We are Asma M. Ali of AA & Associates, LLC and Francis Kwakwa of the Radiological Society of North America in Chicago. We spend a great deal of our day-jobs thinking about challenges of evaluation and assessment in Quality Improvement in Continuing Education for health professionals.
Continuing Education [CE] must meet constantly changing regulatory and education needs for approximately 8 million licensed healthcare professionals. In the last 15 years, CE models for health professionals have evolved from profession-centered to team-centered to support enhanced learner performance and impacts of educational programming. In the last several few decades, CE program models have evolved to include Continuous Quality Improvement goals of interprofessional and interdisciplinary teamwork and communication to support education for improved patient outcomes.
To meet the needs of complex medical condition, such as cancer or chronic health condition management, CE initiatives benefit from programs that are multi-disciplinary and inter-professional in scope. Yet, many CE initiatives in these areas are often discipline specific in education scope or target audiences. When initiatives include non-MD members of healthcare team, the metrics are often focused on medical and patient outcomes. In our work as evaluators of multidisciplinary CE QI metrics, we have noted the following consideration for evaluation of interdisciplinary QI in the health professions:
- Process-orientation: Quality improvement measurement is focused processes. From the development of metrics to the implementation of the QI Plan, QI is focused on processes rather than outcomes. QI metrics focus on the development and implementation of improvement protocols programs, rather than solely on program outcomes and impacts.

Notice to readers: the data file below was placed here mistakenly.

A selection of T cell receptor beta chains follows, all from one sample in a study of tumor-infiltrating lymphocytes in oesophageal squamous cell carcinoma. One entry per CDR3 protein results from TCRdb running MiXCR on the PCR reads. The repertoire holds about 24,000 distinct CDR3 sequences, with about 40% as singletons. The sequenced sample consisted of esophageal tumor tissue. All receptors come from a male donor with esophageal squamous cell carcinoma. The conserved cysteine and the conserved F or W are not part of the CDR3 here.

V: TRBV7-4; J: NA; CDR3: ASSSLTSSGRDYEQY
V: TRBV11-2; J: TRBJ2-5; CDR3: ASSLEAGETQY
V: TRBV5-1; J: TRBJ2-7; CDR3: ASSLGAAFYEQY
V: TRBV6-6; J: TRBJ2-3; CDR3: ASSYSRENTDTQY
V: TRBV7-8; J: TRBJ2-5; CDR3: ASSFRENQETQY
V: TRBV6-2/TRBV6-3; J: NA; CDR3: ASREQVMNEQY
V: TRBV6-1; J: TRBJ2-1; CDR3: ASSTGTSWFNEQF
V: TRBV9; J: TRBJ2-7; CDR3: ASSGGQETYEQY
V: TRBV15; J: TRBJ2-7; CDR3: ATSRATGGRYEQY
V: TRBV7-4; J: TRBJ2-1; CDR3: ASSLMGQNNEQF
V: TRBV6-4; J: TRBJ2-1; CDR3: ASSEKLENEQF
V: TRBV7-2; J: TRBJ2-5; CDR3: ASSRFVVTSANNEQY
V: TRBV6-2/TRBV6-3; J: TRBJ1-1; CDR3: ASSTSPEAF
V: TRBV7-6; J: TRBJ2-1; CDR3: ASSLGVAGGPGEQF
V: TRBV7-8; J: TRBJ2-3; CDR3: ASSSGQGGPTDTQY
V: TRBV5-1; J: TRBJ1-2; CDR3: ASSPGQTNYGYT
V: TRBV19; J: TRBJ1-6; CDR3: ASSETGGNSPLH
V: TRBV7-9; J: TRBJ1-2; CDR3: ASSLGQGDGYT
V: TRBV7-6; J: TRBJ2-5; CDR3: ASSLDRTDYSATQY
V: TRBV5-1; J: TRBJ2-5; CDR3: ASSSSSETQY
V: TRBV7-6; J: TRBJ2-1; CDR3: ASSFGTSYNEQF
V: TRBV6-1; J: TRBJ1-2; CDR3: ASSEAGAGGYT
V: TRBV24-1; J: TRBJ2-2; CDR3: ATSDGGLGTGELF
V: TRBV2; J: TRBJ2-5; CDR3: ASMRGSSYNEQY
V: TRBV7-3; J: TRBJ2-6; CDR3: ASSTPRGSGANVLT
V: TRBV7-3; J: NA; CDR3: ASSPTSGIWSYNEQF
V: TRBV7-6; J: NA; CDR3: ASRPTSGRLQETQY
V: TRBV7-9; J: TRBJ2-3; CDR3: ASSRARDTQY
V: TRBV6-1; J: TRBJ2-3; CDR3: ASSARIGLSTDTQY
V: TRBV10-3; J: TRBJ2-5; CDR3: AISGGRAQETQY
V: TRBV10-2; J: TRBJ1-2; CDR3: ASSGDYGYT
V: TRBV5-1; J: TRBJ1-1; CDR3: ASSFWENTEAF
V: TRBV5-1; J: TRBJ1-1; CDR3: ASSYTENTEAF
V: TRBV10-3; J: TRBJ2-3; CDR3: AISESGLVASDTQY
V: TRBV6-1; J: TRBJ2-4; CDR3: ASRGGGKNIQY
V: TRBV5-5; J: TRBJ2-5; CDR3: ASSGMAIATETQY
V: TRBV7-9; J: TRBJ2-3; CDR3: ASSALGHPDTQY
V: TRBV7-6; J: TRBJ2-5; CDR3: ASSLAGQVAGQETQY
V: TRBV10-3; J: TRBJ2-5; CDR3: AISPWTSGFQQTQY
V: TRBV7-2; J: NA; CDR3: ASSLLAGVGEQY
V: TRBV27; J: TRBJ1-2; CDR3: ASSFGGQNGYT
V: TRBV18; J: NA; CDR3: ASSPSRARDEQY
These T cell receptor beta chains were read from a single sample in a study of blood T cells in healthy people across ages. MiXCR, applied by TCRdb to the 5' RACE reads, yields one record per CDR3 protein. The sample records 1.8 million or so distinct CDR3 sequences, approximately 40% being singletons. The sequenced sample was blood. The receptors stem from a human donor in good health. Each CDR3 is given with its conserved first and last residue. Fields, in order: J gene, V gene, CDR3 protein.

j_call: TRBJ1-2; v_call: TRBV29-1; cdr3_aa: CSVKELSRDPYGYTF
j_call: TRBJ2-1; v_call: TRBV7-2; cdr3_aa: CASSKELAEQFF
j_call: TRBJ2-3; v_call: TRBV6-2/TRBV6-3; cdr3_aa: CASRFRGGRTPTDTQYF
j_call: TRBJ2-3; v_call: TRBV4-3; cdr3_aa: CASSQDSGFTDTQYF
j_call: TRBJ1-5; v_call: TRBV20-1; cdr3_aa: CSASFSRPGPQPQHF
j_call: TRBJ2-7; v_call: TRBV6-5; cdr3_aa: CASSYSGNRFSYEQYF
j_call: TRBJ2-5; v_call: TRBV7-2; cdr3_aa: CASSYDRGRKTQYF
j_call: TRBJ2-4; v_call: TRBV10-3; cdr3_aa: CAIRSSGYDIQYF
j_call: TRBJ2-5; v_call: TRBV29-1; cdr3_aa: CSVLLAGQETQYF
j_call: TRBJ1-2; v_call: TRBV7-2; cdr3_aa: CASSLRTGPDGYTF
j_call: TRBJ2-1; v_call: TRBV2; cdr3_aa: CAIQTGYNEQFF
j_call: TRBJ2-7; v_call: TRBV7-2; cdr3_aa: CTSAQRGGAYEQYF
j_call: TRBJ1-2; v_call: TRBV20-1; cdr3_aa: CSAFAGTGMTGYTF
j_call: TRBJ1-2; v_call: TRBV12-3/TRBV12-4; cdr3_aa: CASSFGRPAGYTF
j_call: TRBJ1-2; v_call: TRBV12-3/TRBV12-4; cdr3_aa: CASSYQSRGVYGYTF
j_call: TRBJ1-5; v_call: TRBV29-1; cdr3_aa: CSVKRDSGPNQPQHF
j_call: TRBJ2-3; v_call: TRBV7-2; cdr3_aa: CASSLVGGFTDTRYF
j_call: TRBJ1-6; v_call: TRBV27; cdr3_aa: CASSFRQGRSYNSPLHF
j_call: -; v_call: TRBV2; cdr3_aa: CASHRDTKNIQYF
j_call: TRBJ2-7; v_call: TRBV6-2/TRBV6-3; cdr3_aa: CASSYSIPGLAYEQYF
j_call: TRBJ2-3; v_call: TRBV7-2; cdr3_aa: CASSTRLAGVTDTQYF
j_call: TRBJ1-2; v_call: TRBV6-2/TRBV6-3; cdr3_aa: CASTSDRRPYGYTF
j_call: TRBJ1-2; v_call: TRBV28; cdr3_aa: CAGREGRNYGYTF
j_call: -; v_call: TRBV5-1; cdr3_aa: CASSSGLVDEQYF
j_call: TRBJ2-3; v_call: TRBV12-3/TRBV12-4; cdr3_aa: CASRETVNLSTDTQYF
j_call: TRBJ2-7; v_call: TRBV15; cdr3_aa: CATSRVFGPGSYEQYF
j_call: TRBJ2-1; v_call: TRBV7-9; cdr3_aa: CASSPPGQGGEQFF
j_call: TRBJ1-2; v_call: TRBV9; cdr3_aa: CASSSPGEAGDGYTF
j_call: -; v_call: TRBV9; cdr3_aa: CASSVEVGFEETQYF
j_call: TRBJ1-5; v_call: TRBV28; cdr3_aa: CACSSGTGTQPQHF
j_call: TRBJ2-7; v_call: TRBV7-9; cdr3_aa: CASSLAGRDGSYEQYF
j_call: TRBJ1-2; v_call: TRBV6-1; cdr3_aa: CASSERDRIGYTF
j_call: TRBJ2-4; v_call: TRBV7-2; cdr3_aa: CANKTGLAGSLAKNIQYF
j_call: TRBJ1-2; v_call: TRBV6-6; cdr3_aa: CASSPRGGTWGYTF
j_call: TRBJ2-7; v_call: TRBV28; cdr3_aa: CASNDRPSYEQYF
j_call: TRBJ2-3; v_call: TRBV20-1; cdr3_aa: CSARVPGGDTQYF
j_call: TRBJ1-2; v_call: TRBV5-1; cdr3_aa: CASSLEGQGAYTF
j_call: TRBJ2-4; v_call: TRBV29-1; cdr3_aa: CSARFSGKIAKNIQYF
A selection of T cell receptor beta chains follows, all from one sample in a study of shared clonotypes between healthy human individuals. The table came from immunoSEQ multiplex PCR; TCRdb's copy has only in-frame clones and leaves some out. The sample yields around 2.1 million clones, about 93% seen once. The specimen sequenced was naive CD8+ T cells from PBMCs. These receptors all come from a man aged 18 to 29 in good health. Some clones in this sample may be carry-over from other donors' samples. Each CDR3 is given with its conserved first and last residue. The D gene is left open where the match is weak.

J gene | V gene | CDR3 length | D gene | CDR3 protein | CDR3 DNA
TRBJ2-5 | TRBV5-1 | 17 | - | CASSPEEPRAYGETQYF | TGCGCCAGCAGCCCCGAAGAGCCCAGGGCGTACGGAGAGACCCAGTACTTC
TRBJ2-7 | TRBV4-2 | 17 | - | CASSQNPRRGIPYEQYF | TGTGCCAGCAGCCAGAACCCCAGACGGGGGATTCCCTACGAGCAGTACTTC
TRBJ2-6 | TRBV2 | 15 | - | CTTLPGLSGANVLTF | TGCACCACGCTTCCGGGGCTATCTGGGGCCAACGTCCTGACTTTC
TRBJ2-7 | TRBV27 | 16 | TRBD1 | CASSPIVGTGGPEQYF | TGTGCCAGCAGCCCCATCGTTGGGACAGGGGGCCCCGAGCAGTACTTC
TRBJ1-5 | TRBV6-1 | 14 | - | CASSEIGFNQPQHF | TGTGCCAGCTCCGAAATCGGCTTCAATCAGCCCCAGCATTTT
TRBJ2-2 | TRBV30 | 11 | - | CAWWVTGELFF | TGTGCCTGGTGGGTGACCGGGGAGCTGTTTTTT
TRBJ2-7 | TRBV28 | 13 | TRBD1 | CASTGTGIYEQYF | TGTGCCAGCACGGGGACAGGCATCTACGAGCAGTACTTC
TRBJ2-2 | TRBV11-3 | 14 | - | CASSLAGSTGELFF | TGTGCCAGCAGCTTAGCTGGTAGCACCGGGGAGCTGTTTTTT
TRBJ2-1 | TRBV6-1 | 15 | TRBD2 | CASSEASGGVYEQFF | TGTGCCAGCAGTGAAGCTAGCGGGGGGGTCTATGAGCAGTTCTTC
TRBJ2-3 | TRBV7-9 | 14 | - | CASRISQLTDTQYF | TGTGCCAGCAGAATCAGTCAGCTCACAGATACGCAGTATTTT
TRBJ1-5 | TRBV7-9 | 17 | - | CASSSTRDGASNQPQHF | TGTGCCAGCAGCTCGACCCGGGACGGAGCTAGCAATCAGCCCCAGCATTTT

- Improvement focus: Change is integral to quality improvement. All quality improvement is focused on improving process delivery. As such, deficiencies uncovered in the pre-assessments and needs assessment activities are less important than improvement gains achieved throughout the program. Criterion referenced assessments may be better than norm referenced assessments in these cases.
- Metric Selection: Metric selection must speak to the goals of all team members. While patient outcomes (i.e. reduced A1C or increased patient knowledge) are important considerations, the process and related metrics will be different for various team members. For example, laboratory turn-around times can influence diagnosis time and treatment options for some cancers. However, these may not be measured for cancer treatment QI.
- Data reviews/Education: Intrinsic to data improvement is the establishment of regular opportunities to interpret data and learn together, as well as provide appropriate education for team members. Interdisciplinary interpretation and educational improvement sessions should include all disciplinary stakeholders to support changes needed for program improvement.
- Continuing Education in the Health Professions Competency Areas
- Beginner’s Guide to Measuring Outcomes in CME
- Measuring the Effectiveness of CeHP Programs and Overall CeHP Program Impacts
- Measuring inter-professional education efforts
The American Evaluation Association is celebrating Health Professions Education Evaluation and Research (HPEER) TIG Week with our colleagues in the Health Professions Education Evaluation and Research Topical Interest Group. The contributions all this week to aea365 come from our HPEER TIG members. Do you have questions, concerns, kudos, or content to extend this aea365 contribution? Please add them in the comments section for this post on the aea365 webpage so that we may enrich our community of practice. Would you like to submit an aea365 Tip? Please send a note of interest to email@example.com. aea365 is sponsored by the American Evaluation Association and provides a Tip-a-Day by and for evaluators.